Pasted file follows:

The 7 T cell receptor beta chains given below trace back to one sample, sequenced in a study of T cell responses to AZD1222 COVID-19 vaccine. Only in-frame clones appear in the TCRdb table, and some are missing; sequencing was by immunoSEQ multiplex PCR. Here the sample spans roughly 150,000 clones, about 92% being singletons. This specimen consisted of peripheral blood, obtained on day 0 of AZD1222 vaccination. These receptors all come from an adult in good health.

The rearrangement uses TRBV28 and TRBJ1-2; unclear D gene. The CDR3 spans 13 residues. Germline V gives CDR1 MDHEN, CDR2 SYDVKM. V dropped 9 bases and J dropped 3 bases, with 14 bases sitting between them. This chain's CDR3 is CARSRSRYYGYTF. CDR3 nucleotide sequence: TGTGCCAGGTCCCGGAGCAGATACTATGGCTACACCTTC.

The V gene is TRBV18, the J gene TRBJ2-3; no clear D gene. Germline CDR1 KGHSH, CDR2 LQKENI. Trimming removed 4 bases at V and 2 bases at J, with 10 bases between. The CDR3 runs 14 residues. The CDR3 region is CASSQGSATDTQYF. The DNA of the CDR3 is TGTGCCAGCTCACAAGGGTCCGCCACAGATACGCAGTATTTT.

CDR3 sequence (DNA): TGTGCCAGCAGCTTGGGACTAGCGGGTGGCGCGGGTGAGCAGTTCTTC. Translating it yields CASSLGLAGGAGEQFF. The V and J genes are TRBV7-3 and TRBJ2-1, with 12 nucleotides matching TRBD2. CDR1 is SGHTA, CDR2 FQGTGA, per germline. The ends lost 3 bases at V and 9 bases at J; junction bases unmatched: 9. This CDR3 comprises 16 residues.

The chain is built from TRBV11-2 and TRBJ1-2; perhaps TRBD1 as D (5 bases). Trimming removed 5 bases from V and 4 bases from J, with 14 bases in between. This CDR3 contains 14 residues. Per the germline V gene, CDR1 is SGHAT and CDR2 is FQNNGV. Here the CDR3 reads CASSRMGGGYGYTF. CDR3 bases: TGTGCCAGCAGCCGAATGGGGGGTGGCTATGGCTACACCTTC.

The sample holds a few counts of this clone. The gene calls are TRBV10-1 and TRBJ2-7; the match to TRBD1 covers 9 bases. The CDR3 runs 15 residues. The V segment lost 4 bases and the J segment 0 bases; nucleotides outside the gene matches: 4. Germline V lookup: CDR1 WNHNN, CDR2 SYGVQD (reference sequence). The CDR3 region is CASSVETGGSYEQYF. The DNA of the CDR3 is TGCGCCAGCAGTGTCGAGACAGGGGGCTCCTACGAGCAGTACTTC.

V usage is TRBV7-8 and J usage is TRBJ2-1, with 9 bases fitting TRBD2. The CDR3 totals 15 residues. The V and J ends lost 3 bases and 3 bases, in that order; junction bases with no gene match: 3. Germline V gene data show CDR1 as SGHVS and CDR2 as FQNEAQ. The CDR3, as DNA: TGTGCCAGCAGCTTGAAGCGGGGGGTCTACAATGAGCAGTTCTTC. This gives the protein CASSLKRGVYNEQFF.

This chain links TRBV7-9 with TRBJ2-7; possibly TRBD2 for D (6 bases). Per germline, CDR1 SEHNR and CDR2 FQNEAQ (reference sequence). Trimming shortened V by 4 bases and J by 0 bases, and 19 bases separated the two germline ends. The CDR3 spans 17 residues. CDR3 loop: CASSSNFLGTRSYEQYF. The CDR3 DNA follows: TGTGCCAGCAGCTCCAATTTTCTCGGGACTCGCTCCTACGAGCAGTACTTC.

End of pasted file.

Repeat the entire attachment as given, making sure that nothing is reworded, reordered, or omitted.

The 7 T cell receptor beta chains given below trace back to one sample, sequenced in a study of T cell responses to AZD1222 COVID-19 vaccine. Only in-frame clones appear in the TCRdb table, and some are missing; sequencing was by immunoSEQ multiplex PCR. Here the sample spans roughly 150,000 clones, about 92% being singletons. This specimen consisted of peripheral blood, obtained on day 0 of AZD1222 vaccination. These receptors all come from an adult in good health.

The rearrangement uses TRBV28 and TRBJ1-2; unclear D gene. The CDR3 spans 13 residues. Germline V gives CDR1 MDHEN, CDR2 SYDVKM. V dropped 9 bases and J dropped 3 bases, with 14 bases sitting between them. This chain's CDR3 is CARSRSRYYGYTF. CDR3 nucleotide sequence: TGTGCCAGGTCCCGGAGCAGATACTATGGCTACACCTTC.

The V gene is TRBV18, the J gene TRBJ2-3; no clear D gene. Germline CDR1 KGHSH, CDR2 LQKENI. Trimming removed 4 bases at V and 2 bases at J, with 10 bases between. The CDR3 runs 14 residues. The CDR3 region is CASSQGSATDTQYF. The DNA of the CDR3 is TGTGCCAGCTCACAAGGGTCCGCCACAGATACGCAGTATTTT.

CDR3 sequence (DNA): TGTGCCAGCAGCTTGGGACTAGCGGGTGGCGCGGGTGAGCAGTTCTTC. Translating it yields CASSLGLAGGAGEQFF. The V and J genes are TRBV7-3 and TRBJ2-1, with 12 nucleotides matching TRBD2. CDR1 is SGHTA, CDR2 FQGTGA, per germline. The ends lost 3 bases at V and 9 bases at J; junction bases unmatched: 9. This CDR3 comprises 16 residues.

The chain is built from TRBV11-2 and TRBJ1-2; perhaps TRBD1 as D (5 bases). Trimming removed 5 bases from V and 4 bases from J, with 14 bases in between. This CDR3 contains 14 residues. Per the germline V gene, CDR1 is SGHAT and CDR2 is FQNNGV. Here the CDR3 reads CASSRMGGGYGYTF. CDR3 bases: TGTGCCAGCAGCCGAATGGGGGGTGGCTATGGCTACACCTTC.

The sample holds a few counts of this clone. The gene calls are TRBV10-1 and TRBJ2-7; the match to TRBD1 covers 9 bases. The CDR3 runs 15 residues. The V segment lost 4 bases and the J segment 0 bases; nucleotides outside the gene matches: 4. Germline V lookup: CDR1 WNHNN, CDR2 SYGVQD (reference sequence). The CDR3 region is CASSVETGGSYEQYF. The DNA of the CDR3 is TGCGCCAGCAGTGTCGAGACAGGGGGCTCCTACGAGCAGTACTTC.

V usage is TRBV7-8 and J usage is TRBJ2-1, with 9 bases fitting TRBD2. The CDR3 totals 15 residues. The V and J ends lost 3 bases and 3 bases, in that order; junction bases with no gene match: 3. Germline V gene data show CDR1 as SGHVS and CDR2 as FQNEAQ. The CDR3, as DNA: TGTGCCAGCAGCTTGAAGCGGGGGGTCTACAATGAGCAGTTCTTC. This gives the protein CASSLKRGVYNEQFF.

This chain links TRBV7-9 with TRBJ2-7; possibly TRBD2 for D (6 bases). Per germline, CDR1 SEHNR and CDR2 FQNEAQ (reference sequence). Trimming shortened V by 4 bases and J by 0 bases, and 19 bases separated the two germline ends. The CDR3 spans 17 residues. CDR3 loop: CASSSNFLGTRSYEQYF. The CDR3 DNA follows: TGTGCCAGCAGCTCCAATTTTCTCGGGACTCGCTCCTACGAGCAGTACTTC.